So far, the escort warms to about 170-180 pretty easily. It should be around 190 though. Since the sensor is in the heater circuit. I believe I am getting a cooler reading than what the engine actually is because I did a digital thermometer check at the radiator outlet and it runs > 190 when the temp gauge says 180. I have used 3 different temp gauges and this one is the most expensive -- so i am pretty sure it is accurate. I am not sure how to get more coolant flow past the sensor to keep it accurate with the Engine. - I dont like this design for monitoring engine temp. But is what Ford came up with.

Arnoldtheskier
10-17-2004, 07:50 PM
Engines not reaching operating temperature:

lol..is the system full???

Cold climate..is there excessive air circulation over the engine?

Not enough heat?Is the circulation good(throughout)? Are the heat doors etc, open?.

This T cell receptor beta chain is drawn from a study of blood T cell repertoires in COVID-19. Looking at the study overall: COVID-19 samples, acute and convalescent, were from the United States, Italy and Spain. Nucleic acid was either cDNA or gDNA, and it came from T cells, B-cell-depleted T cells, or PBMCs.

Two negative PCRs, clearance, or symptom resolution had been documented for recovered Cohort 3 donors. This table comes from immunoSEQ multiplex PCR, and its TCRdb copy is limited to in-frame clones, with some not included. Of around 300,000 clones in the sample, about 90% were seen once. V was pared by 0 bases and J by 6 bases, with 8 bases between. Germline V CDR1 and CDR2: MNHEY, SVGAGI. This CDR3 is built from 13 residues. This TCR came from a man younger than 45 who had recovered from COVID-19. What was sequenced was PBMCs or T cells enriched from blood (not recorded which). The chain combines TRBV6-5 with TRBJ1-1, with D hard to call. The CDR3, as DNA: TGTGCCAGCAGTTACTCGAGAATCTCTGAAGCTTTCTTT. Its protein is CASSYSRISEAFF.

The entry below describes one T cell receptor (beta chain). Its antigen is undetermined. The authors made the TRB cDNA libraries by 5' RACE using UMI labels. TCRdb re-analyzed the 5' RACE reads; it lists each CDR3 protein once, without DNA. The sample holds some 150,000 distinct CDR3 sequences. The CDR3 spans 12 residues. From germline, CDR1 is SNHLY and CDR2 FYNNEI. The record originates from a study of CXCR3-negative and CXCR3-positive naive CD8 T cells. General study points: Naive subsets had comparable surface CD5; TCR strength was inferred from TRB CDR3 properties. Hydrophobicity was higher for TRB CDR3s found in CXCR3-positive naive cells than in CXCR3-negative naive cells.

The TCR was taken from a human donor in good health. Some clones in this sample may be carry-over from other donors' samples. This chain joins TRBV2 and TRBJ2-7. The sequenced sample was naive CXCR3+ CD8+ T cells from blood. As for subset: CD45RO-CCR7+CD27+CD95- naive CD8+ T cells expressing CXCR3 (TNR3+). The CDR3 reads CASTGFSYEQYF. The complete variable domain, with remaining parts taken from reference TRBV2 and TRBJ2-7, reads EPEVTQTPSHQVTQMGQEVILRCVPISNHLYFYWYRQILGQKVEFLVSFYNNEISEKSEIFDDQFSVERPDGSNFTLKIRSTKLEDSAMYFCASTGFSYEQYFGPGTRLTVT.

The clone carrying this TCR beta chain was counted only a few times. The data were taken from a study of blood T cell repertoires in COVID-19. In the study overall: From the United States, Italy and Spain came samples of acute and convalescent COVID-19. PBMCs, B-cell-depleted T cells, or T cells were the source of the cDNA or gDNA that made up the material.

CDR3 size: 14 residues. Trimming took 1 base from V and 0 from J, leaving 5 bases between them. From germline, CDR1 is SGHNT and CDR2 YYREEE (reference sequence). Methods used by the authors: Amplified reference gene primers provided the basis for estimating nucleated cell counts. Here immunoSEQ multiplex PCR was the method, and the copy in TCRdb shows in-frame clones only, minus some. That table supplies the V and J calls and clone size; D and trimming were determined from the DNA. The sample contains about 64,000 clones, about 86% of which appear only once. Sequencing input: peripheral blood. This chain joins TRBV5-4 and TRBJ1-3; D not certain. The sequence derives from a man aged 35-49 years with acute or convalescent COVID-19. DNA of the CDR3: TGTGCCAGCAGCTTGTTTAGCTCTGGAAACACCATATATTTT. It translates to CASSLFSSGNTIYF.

Test and replace the thermostat with a KNOWN good one.
Disable the fan(w.pump too if easily done)
Do this at an idle.
Make SURE! you know what you are doing!! what you "knew" beforehand can be very wrong..you can end up with an EXTREMELY overheated/damaged engine..Or the potential for serious burns REAL FAST!
AND .. have an accurate temperature gauge ADDED to the system..AND!!! that this sender is SUMERGED in coolant.Find a place that is close to the coolant in the block/head..forget the idea of the "remote" sender in some huge long heater hose affair..where there is NO coolant and NO circulation..you'll be watching the gauge at 0 as the engine gets toasted.
Begin disabling the cooling circulation system:
Begin at the rad hoses.Upper first.Easiest way is with a VERY good hose..and a pair of "pinch off"(available specially for this purpose)pliers.OR There are simply too many ways/variations to do this other ways to get into...OBVIOUSLLY if the hose is not that good you know what will happen.Ditto for the hose being clamped too close to the outlet spouts.

Once you see that the engine can indeed reach operating temp.it is pretty easy to work backwards.


Just remember:KNOW what you are doing..this method flat out works..some engines can get SERIOUSLLY HOT!! REAL FAST!..when that gauge hits 140 or so..OR is rising REAL fast..shut 'er down NOW!..diddling around as the gauge hits 190/200..can cause the temp to "flash" WAY beyond that..when you shut it down.

willye
10-19-2004, 02:42 PM